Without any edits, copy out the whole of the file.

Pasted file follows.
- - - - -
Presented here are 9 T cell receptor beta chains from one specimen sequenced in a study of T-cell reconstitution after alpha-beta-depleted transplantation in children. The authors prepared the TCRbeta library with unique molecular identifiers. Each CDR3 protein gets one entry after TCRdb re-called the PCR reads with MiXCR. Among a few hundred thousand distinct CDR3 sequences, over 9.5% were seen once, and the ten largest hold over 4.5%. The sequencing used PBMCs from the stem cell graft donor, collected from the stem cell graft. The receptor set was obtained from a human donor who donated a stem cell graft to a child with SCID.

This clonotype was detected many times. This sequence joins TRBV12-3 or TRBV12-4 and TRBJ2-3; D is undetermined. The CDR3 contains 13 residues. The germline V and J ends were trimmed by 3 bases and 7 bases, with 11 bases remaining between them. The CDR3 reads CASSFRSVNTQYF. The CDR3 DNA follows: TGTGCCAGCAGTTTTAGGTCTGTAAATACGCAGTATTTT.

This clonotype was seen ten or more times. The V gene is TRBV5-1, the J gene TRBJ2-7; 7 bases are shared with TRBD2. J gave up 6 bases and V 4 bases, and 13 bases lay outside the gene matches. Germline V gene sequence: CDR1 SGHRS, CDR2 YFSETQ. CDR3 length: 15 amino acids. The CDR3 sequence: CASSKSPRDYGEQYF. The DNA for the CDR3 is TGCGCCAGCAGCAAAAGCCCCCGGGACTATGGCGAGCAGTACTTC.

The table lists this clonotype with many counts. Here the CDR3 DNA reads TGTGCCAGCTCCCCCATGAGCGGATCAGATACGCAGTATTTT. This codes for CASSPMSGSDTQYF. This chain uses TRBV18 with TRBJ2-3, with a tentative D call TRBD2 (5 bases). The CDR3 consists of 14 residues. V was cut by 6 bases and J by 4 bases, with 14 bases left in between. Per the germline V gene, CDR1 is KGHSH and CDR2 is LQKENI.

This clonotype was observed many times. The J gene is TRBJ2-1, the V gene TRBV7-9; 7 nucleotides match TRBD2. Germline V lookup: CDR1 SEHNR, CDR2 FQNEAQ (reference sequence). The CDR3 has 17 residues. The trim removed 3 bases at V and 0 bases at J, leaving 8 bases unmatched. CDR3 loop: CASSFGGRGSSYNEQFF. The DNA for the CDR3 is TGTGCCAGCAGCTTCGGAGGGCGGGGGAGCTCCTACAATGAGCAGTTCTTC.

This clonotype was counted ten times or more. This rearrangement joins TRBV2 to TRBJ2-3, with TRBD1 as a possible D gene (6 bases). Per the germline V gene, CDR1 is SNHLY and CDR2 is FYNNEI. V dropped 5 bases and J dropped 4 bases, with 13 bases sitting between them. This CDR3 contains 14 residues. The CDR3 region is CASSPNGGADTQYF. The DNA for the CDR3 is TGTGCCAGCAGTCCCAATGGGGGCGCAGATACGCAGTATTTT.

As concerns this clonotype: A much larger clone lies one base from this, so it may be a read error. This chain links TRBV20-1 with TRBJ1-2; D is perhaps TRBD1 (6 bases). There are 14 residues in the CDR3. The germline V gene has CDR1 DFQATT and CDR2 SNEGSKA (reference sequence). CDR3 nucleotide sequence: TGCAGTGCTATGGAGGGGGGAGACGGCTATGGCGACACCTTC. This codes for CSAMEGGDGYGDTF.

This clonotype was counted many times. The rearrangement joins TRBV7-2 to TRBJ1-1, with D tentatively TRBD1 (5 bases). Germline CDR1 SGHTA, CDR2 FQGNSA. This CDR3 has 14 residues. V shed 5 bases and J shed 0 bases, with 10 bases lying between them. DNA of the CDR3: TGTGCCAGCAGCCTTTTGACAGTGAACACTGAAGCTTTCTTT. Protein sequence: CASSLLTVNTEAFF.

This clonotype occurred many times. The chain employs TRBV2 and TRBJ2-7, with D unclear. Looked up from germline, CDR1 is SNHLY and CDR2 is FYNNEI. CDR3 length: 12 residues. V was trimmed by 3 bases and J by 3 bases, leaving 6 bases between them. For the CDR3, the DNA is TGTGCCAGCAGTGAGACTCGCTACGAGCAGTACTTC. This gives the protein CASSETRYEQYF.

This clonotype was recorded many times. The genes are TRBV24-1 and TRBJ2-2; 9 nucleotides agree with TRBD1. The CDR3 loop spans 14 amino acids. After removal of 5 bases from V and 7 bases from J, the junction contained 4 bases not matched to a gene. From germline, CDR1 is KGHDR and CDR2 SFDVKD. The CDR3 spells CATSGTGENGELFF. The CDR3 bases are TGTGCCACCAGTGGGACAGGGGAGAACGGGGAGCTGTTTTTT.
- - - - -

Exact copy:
Presented here are 9 T cell receptor beta chains from one specimen sequenced in a study of T-cell reconstitution after alpha-beta-depleted transplantation in children. The authors prepared the TCRbeta library with unique molecular identifiers. Each CDR3 protein gets one entry after TCRdb re-called the PCR reads with MiXCR. Among a few hundred thousand distinct CDR3 sequences, over 9.5% were seen once, and the ten largest hold over 4.5%. The sequencing used PBMCs from the stem cell graft donor, collected from the stem cell graft. The receptor set was obtained from a human donor who donated a stem cell graft to a child with SCID.

This clonotype was detected many times. This sequence joins TRBV12-3 or TRBV12-4 and TRBJ2-3; D is undetermined. The CDR3 contains 13 residues. The germline V and J ends were trimmed by 3 bases and 7 bases, with 11 bases remaining between them. The CDR3 reads CASSFRSVNTQYF. The CDR3 DNA follows: TGTGCCAGCAGTTTTAGGTCTGTAAATACGCAGTATTTT.

This clonotype was seen ten or more times. The V gene is TRBV5-1, the J gene TRBJ2-7; 7 bases are shared with TRBD2. J gave up 6 bases and V 4 bases, and 13 bases lay outside the gene matches. Germline V gene sequence: CDR1 SGHRS, CDR2 YFSETQ. CDR3 length: 15 amino acids. The CDR3 sequence: CASSKSPRDYGEQYF. The DNA for the CDR3 is TGCGCCAGCAGCAAAAGCCCCCGGGACTATGGCGAGCAGTACTTC.

The table lists this clonotype with many counts. Here the CDR3 DNA reads TGTGCCAGCTCCCCCATGAGCGGATCAGATACGCAGTATTTT. This codes for CASSPMSGSDTQYF. This chain uses TRBV18 with TRBJ2-3, with a tentative D call TRBD2 (5 bases). The CDR3 consists of 14 residues. V was cut by 6 bases and J by 4 bases, with 14 bases left in between. Per the germline V gene, CDR1 is KGHSH and CDR2 is LQKENI.

This clonotype was observed many times. The J gene is TRBJ2-1, the V gene TRBV7-9; 7 nucleotides match TRBD2. Germline V lookup: CDR1 SEHNR, CDR2 FQNEAQ (reference sequence). The CDR3 has 17 residues. The trim removed 3 bases at V and 0 bases at J, leaving 8 bases unmatched. CDR3 loop: CASSFGGRGSSYNEQFF. The DNA for the CDR3 is TGTGCCAGCAGCTTCGGAGGGCGGGGGAGCTCCTACAATGAGCAGTTCTTC.

This clonotype was counted ten times or more. This rearrangement joins TRBV2 to TRBJ2-3, with TRBD1 as a possible D gene (6 bases). Per the germline V gene, CDR1 is SNHLY and CDR2 is FYNNEI. V dropped 5 bases and J dropped 4 bases, with 13 bases sitting between them. This CDR3 contains 14 residues. The CDR3 region is CASSPNGGADTQYF. The DNA for the CDR3 is TGTGCCAGCAGTCCCAATGGGGGCGCAGATACGCAGTATTTT.

As concerns this clonotype: A much larger clone lies one base from this, so it may be a read error. This chain links TRBV20-1 with TRBJ1-2; D is perhaps TRBD1 (6 bases). There are 14 residues in the CDR3. The germline V gene has CDR1 DFQATT and CDR2 SNEGSKA (reference sequence). CDR3 nucleotide sequence: TGCAGTGCTATGGAGGGGGGAGACGGCTATGGCGACACCTTC. This codes for CSAMEGGDGYGDTF.

This clonotype was counted many times. The rearrangement joins TRBV7-2 to TRBJ1-1, with D tentatively TRBD1 (5 bases). Germline CDR1 SGHTA, CDR2 FQGNSA. This CDR3 has 14 residues. V shed 5 bases and J shed 0 bases, with 10 bases lying between them. DNA of the CDR3: TGTGCCAGCAGCCTTTTGACAGTGAACACTGAAGCTTTCTTT. Protein sequence: CASSLLTVNTEAFF.

This clonotype occurred many times. The chain employs TRBV2 and TRBJ2-7, with D unclear. Looked up from germline, CDR1 is SNHLY and CDR2 is FYNNEI. CDR3 length: 12 residues. V was trimmed by 3 bases and J by 3 bases, leaving 6 bases between them. For the CDR3, the DNA is TGTGCCAGCAGTGAGACTCGCTACGAGCAGTACTTC. This gives the protein CASSETRYEQYF.

This clonotype was recorded many times. The genes are TRBV24-1 and TRBJ2-2; 9 nucleotides agree with TRBD1. The CDR3 loop spans 14 amino acids. After removal of 5 bases from V and 7 bases from J, the junction contained 4 bases not matched to a gene. From germline, CDR1 is KGHDR and CDR2 SFDVKD. The CDR3 spells CATSGTGENGELFF. The CDR3 bases are TGTGCCACCAGTGGGACAGGGGAGAACGGGGAGCTGTTTTTT.